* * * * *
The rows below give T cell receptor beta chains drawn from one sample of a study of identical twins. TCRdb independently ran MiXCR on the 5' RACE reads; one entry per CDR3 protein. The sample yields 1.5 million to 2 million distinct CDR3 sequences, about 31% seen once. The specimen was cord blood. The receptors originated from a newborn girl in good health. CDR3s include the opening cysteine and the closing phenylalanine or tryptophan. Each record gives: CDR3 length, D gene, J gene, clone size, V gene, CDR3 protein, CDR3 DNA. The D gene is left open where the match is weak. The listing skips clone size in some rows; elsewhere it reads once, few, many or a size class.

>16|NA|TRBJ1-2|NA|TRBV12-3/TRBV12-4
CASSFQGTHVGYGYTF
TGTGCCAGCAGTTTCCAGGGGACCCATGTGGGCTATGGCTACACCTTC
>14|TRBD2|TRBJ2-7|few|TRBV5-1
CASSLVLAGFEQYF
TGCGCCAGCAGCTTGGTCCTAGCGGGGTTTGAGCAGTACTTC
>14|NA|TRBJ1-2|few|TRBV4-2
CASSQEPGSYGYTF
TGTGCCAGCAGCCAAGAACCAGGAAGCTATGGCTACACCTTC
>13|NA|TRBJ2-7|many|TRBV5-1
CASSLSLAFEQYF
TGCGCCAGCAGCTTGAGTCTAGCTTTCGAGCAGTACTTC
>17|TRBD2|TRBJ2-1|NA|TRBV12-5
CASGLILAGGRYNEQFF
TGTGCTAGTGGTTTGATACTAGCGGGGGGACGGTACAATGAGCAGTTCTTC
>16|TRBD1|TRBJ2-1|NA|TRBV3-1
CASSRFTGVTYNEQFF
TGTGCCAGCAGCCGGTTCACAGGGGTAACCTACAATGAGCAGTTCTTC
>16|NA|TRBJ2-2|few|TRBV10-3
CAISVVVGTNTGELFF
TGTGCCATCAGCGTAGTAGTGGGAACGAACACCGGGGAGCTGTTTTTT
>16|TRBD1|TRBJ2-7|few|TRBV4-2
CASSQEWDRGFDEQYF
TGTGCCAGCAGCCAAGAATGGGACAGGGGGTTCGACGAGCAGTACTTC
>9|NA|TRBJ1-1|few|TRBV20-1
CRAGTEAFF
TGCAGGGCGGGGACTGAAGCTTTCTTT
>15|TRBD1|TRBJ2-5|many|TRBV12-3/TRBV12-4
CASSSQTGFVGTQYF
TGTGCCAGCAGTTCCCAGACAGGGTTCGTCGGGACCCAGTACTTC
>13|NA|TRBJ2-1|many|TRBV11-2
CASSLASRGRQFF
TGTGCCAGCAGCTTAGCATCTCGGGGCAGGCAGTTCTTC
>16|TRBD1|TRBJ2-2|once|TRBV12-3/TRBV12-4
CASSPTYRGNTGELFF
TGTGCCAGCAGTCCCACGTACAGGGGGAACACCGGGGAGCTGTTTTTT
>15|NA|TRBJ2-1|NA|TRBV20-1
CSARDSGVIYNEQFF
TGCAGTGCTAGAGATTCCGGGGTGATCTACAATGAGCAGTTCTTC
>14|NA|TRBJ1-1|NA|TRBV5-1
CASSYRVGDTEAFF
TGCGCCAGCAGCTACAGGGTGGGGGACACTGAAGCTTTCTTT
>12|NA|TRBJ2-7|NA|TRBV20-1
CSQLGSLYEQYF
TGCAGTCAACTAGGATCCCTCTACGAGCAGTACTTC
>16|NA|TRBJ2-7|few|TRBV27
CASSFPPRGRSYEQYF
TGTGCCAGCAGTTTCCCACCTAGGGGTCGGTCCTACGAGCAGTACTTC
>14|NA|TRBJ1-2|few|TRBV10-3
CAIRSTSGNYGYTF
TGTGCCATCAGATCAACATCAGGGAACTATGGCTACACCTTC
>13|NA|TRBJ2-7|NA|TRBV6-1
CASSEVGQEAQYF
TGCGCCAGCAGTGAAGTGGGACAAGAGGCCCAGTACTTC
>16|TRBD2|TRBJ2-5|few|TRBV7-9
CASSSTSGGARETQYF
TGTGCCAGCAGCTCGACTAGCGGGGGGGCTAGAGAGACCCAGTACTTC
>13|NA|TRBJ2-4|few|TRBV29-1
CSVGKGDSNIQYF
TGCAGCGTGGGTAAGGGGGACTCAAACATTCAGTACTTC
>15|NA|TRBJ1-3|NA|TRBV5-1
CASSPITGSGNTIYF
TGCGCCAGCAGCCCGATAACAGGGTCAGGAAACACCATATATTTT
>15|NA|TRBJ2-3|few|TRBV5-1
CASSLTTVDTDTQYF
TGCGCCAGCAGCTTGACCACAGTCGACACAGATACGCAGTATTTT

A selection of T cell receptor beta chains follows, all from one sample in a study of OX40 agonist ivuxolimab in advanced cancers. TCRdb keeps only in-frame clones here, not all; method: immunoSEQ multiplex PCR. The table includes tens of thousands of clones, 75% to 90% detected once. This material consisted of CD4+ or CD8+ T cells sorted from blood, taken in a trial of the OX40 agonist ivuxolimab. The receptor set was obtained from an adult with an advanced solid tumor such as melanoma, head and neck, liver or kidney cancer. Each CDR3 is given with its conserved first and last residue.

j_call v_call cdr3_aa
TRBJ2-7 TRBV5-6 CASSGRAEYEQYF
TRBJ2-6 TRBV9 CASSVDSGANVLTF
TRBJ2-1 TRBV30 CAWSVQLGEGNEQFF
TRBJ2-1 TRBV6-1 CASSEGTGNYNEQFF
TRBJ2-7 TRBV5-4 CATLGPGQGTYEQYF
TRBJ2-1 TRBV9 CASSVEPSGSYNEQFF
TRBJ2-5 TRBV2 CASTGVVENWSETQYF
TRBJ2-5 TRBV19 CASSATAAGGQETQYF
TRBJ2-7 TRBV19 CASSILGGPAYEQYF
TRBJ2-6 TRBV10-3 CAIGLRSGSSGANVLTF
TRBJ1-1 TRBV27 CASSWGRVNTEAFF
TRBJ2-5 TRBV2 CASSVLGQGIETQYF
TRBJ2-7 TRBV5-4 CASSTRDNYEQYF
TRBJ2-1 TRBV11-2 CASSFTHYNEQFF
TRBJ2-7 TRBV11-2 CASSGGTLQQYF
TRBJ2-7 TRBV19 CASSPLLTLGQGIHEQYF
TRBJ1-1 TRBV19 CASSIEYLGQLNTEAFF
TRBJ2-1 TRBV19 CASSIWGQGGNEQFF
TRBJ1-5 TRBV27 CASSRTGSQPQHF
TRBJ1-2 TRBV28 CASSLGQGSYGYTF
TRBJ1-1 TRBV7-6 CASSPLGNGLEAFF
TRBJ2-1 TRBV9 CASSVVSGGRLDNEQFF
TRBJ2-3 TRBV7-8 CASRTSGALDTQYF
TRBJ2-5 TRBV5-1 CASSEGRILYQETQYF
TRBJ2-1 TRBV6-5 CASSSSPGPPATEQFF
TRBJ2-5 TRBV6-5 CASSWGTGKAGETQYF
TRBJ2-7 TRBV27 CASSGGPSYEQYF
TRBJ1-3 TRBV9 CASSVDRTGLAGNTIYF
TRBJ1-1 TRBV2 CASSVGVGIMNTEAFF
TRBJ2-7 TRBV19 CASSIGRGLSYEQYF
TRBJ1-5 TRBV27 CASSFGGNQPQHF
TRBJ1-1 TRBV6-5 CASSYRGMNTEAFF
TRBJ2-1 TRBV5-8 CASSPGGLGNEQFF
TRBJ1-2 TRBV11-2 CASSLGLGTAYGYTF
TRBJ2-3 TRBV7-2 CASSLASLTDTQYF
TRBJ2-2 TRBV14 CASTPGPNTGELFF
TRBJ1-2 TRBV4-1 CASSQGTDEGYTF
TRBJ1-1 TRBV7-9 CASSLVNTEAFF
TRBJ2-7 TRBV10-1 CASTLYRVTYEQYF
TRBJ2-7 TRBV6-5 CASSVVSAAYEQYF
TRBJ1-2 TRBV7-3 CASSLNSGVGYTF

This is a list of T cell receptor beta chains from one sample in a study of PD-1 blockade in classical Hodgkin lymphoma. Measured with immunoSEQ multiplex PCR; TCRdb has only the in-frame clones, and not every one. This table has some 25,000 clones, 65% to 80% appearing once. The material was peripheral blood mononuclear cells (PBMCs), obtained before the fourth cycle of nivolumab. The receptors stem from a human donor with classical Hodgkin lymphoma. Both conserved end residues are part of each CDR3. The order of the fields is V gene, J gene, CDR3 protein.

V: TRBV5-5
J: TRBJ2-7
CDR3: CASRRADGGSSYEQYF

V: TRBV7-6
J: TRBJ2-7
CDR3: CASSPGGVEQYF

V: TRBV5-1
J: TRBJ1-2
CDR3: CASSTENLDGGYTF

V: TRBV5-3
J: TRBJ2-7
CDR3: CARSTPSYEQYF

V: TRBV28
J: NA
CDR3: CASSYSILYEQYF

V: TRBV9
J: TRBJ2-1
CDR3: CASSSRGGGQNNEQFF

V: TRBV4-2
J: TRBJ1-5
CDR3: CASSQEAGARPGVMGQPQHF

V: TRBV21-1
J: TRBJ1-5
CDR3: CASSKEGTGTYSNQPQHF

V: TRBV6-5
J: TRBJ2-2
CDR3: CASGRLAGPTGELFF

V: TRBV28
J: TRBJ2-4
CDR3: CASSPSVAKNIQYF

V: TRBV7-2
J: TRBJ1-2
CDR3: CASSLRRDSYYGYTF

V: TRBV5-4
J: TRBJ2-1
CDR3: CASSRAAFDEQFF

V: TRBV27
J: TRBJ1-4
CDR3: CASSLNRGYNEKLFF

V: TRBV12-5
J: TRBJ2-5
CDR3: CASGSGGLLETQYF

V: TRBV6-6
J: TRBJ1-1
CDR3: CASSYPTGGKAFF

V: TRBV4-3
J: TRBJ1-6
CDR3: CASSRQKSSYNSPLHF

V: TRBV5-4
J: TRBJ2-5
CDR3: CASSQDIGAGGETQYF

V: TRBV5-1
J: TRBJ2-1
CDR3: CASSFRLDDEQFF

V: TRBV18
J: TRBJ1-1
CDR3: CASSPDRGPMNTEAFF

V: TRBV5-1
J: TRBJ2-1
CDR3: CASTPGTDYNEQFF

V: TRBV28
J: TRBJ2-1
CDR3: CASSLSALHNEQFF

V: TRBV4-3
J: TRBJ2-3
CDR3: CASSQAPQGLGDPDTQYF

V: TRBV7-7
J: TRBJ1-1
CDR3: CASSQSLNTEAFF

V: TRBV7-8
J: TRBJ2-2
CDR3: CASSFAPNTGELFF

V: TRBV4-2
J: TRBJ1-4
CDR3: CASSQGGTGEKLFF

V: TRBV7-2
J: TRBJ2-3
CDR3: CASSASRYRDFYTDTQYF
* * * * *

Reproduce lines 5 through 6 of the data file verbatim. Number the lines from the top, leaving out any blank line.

>14|TRBD2|TRBJ2-7|few|TRBV5-1
CASSLVLAGFEQYF